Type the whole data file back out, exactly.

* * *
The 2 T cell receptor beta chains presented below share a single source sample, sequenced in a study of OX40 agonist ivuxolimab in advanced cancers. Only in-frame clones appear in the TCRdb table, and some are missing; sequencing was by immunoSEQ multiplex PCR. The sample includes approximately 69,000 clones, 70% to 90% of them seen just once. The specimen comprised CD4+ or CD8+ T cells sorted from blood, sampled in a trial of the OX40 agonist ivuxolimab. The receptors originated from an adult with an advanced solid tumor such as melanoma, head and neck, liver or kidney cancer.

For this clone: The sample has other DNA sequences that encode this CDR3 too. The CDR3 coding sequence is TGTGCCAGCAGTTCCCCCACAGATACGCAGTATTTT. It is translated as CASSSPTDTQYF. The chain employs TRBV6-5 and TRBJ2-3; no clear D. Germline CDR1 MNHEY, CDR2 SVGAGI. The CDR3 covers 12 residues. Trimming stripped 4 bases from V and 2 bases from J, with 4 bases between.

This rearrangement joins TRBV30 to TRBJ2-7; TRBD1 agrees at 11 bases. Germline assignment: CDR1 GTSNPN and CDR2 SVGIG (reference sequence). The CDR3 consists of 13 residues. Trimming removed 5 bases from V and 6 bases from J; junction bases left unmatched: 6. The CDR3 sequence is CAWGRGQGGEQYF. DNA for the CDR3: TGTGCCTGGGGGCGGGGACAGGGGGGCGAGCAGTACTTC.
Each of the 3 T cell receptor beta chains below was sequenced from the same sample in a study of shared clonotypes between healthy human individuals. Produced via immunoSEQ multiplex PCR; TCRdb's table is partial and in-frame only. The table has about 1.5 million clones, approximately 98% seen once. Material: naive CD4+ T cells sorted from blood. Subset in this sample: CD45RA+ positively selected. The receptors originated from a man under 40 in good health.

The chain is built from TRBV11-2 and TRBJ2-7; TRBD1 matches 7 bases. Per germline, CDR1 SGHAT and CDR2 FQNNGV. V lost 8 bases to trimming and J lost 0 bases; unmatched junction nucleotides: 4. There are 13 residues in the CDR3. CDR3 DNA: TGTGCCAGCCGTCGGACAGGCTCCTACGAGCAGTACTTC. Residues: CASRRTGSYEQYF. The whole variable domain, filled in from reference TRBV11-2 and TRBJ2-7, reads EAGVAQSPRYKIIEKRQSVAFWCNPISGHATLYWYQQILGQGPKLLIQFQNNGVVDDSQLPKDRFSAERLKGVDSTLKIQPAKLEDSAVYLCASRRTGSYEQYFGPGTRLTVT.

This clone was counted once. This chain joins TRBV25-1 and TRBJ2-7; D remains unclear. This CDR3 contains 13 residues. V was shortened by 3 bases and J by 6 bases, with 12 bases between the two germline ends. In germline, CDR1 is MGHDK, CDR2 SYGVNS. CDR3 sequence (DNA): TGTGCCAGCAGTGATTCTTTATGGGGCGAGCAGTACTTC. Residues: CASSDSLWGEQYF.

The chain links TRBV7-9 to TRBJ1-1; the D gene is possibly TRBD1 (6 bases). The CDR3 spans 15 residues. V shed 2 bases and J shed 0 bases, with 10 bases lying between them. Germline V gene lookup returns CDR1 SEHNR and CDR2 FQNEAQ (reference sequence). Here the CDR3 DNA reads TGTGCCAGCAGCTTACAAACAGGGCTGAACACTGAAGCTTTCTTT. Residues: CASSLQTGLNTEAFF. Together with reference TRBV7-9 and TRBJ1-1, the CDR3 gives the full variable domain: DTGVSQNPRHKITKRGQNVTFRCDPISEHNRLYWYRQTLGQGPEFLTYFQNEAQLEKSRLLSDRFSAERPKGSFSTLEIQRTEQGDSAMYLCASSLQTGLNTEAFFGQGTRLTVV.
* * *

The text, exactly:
The 2 T cell receptor beta chains presented below share a single source sample, sequenced in a study of OX40 agonist ivuxolimab in advanced cancers. Only in-frame clones appear in the TCRdb table, and some are missing; sequencing was by immunoSEQ multiplex PCR. The sample includes approximately 69,000 clones, 70% to 90% of them seen just once. The specimen comprised CD4+ or CD8+ T cells sorted from blood, sampled in a trial of the OX40 agonist ivuxolimab. The receptors originated from an adult with an advanced solid tumor such as melanoma, head and neck, liver or kidney cancer.

For this clone: The sample has other DNA sequences that encode this CDR3 too. The CDR3 coding sequence is TGTGCCAGCAGTTCCCCCACAGATACGCAGTATTTT. It is translated as CASSSPTDTQYF. The chain employs TRBV6-5 and TRBJ2-3; no clear D. Germline CDR1 MNHEY, CDR2 SVGAGI. The CDR3 covers 12 residues. Trimming stripped 4 bases from V and 2 bases from J, with 4 bases between.

This rearrangement joins TRBV30 to TRBJ2-7; TRBD1 agrees at 11 bases. Germline assignment: CDR1 GTSNPN and CDR2 SVGIG (reference sequence). The CDR3 consists of 13 residues. Trimming removed 5 bases from V and 6 bases from J; junction bases left unmatched: 6. The CDR3 sequence is CAWGRGQGGEQYF. DNA for the CDR3: TGTGCCTGGGGGCGGGGACAGGGGGGCGAGCAGTACTTC.
Each of the 3 T cell receptor beta chains below was sequenced from the same sample in a study of shared clonotypes between healthy human individuals. Produced via immunoSEQ multiplex PCR; TCRdb's table is partial and in-frame only. The table has about 1.5 million clones, approximately 98% seen once. Material: naive CD4+ T cells sorted from blood. Subset in this sample: CD45RA+ positively selected. The receptors originated from a man under 40 in good health.

The chain is built from TRBV11-2 and TRBJ2-7; TRBD1 matches 7 bases. Per germline, CDR1 SGHAT and CDR2 FQNNGV. V lost 8 bases to trimming and J lost 0 bases; unmatched junction nucleotides: 4. There are 13 residues in the CDR3. CDR3 DNA: TGTGCCAGCCGTCGGACAGGCTCCTACGAGCAGTACTTC. Residues: CASRRTGSYEQYF. The whole variable domain, filled in from reference TRBV11-2 and TRBJ2-7, reads EAGVAQSPRYKIIEKRQSVAFWCNPISGHATLYWYQQILGQGPKLLIQFQNNGVVDDSQLPKDRFSAERLKGVDSTLKIQPAKLEDSAVYLCASRRTGSYEQYFGPGTRLTVT.

This clone was counted once. This chain joins TRBV25-1 and TRBJ2-7; D remains unclear. This CDR3 contains 13 residues. V was shortened by 3 bases and J by 6 bases, with 12 bases between the two germline ends. In germline, CDR1 is MGHDK, CDR2 SYGVNS. CDR3 sequence (DNA): TGTGCCAGCAGTGATTCTTTATGGGGCGAGCAGTACTTC. Residues: CASSDSLWGEQYF.

The chain links TRBV7-9 to TRBJ1-1; the D gene is possibly TRBD1 (6 bases). The CDR3 spans 15 residues. V shed 2 bases and J shed 0 bases, with 10 bases lying between them. Germline V gene lookup returns CDR1 SEHNR and CDR2 FQNEAQ (reference sequence). Here the CDR3 DNA reads TGTGCCAGCAGCTTACAAACAGGGCTGAACACTGAAGCTTTCTTT. Residues: CASSLQTGLNTEAFF. Together with reference TRBV7-9 and TRBJ1-1, the CDR3 gives the full variable domain: DTGVSQNPRHKITKRGQNVTFRCDPISEHNRLYWYRQTLGQGPEFLTYFQNEAQLEKSRLLSDRFSAERPKGSFSTLEIQRTEQGDSAMYLCASSLQTGLNTEAFFGQGTRLTVV.